Like numerous communities throughout California, many of Richmond’s homes and businesses consume natural gas for heating, hot water, cooking, and other uses. The City Council’s new law only applies to newly constructed buildings, and will prohibit natural gas infrastructure from being built in those projects. This new law will stop the buildout of new fossil fuel infrastructure in Richmond, including in low-income communities that are suffering disproportionately greater impacts from fossil fuel pollution. The new law will help small business owners and tenants save money because all-electric buildings are cheaper to construct and cheaper to operate than buildings with fossil fuel hookups. These all-electric buildings are also safer. Studies have found that gas appliances like stoves can create harmful sources of indoor air pollution, which contributes to respiratory problems like asthma, especially among vulnerable populations like seniors and children.

Natural gas combustion accounted for almost 40 percent of all greenhouse gas emissions created in residences in Richmond, according to a 2012 greenhouse gas inventory. Across all energy-related emissions citywide, natural gas accounted for 72 percent. Eliminating these climate-polluting fossil fuels from buildings in Richmond is a vital step to the deep decarbonization efforts that are required to fully address the climate crisis. Building electrification policies are also an important first step toward achieving a broader vision of a fossil fuel-free future in Richmond and throughout the Bay Area. Local land use regulations are an important tool in achieving this vision, because community members and their elected officials get to decide what gets built in their communities, based on mandates to protect public health and safety.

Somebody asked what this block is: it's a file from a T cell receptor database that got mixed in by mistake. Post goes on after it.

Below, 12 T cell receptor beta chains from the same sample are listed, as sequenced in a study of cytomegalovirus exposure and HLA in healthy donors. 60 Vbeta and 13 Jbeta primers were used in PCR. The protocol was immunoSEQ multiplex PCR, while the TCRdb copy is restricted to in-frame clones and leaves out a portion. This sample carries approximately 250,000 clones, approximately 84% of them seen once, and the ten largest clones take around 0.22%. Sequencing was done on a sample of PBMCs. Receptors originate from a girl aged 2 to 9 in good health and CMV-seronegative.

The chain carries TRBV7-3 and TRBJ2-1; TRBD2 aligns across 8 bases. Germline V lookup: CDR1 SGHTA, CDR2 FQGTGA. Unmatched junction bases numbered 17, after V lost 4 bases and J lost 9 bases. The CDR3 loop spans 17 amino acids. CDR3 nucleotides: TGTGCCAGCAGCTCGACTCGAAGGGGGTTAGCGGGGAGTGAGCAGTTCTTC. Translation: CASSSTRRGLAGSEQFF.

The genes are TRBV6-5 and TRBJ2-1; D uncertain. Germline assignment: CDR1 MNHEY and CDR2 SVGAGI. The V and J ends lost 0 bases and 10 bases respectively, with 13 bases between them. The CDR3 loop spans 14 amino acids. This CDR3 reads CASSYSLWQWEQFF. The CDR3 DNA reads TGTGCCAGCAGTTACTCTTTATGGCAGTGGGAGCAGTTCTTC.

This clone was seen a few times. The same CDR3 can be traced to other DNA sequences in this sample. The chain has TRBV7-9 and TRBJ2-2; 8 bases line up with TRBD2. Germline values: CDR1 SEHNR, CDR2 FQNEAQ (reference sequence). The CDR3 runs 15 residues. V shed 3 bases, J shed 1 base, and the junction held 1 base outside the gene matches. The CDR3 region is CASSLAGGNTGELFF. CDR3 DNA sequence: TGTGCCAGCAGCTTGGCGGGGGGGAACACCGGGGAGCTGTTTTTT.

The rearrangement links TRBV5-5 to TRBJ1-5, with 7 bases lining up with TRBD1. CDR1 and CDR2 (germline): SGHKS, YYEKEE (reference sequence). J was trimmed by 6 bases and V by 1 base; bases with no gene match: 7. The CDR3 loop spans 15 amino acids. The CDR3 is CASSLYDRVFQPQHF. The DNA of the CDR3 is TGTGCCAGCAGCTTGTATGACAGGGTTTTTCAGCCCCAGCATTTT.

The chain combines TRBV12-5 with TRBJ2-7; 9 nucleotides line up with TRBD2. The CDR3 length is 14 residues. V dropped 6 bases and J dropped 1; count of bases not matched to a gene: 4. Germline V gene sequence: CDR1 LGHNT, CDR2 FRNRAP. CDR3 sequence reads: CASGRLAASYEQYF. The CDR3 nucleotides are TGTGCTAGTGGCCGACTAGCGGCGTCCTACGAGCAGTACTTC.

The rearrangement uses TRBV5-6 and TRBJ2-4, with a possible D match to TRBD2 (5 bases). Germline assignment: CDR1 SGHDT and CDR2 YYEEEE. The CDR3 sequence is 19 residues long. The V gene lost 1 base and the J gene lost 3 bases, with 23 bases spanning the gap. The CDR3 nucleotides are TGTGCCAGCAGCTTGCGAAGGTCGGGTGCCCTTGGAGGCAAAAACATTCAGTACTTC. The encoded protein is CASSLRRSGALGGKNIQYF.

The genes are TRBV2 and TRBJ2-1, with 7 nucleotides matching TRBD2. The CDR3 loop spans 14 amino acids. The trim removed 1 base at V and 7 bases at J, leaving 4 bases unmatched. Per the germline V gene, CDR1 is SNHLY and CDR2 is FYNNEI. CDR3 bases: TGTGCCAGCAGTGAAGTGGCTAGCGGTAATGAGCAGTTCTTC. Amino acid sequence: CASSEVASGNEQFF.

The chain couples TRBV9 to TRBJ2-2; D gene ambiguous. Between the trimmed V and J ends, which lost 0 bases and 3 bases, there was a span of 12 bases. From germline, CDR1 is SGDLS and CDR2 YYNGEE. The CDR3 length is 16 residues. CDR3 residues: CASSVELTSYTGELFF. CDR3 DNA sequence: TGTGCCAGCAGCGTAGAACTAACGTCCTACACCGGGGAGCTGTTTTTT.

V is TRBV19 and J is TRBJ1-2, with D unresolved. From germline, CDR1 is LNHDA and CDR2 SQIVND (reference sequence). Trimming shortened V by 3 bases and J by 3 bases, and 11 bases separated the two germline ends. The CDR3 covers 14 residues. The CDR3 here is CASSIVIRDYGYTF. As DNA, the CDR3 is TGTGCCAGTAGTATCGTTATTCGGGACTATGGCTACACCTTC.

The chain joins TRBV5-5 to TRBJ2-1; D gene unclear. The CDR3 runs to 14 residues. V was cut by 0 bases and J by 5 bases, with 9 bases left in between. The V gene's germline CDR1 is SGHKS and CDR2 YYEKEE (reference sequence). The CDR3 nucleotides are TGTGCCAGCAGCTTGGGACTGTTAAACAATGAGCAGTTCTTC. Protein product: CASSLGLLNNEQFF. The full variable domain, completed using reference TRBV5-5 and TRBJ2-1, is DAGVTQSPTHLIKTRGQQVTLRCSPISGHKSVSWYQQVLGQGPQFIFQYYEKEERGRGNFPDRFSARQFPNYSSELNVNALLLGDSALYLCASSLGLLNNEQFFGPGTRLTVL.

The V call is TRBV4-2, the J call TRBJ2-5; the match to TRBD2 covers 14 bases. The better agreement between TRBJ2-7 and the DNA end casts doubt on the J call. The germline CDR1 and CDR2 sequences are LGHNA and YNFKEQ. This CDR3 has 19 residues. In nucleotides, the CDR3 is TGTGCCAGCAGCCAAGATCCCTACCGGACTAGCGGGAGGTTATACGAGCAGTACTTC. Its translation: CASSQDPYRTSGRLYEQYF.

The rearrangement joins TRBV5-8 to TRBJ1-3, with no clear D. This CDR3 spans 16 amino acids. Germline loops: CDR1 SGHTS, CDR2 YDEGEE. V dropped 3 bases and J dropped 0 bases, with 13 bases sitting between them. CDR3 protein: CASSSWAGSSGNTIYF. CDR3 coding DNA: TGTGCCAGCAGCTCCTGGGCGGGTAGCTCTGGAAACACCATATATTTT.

Background on Richmond:
In 2020, the City of Richmond adopted a Reach Code ordinance that required many new developments to be all-electric and have some on-site solar power generation. The Reach Code permitted exceptions for new residential buildings’ cooking appliances and fireplaces, for non-residential buildings that contained a for-profit restaurant. They could install gas-fired cooking appliances. Scientific labs’ heating and cooling systems and public agency emergency operations centers were also exempt. The new law removes these exceptions — natural gas infrastructure is prohibited in newly constructed buildings.

More about SAFE Cities:
SAFE Cities is a growing movement of neighbors, local groups, and elected officials phasing out fossil fuels and fast-tracking clean energy solutions to ensure a just transition. Already dozens of cities and counties across the US – and several more around the globe – have passed concrete policies to keep their communities SAFE from fossil fuels, build renewable energy infrastructure, and create good, long-term jobs.


Media contacts:

Councilmember Eduardo Martinez,, 510-620-6593 
Katt Ramos, Richmond Our Power Coalition 
Peter Jensen, SAFE Cities Communications Coordinator,, 415-532-3817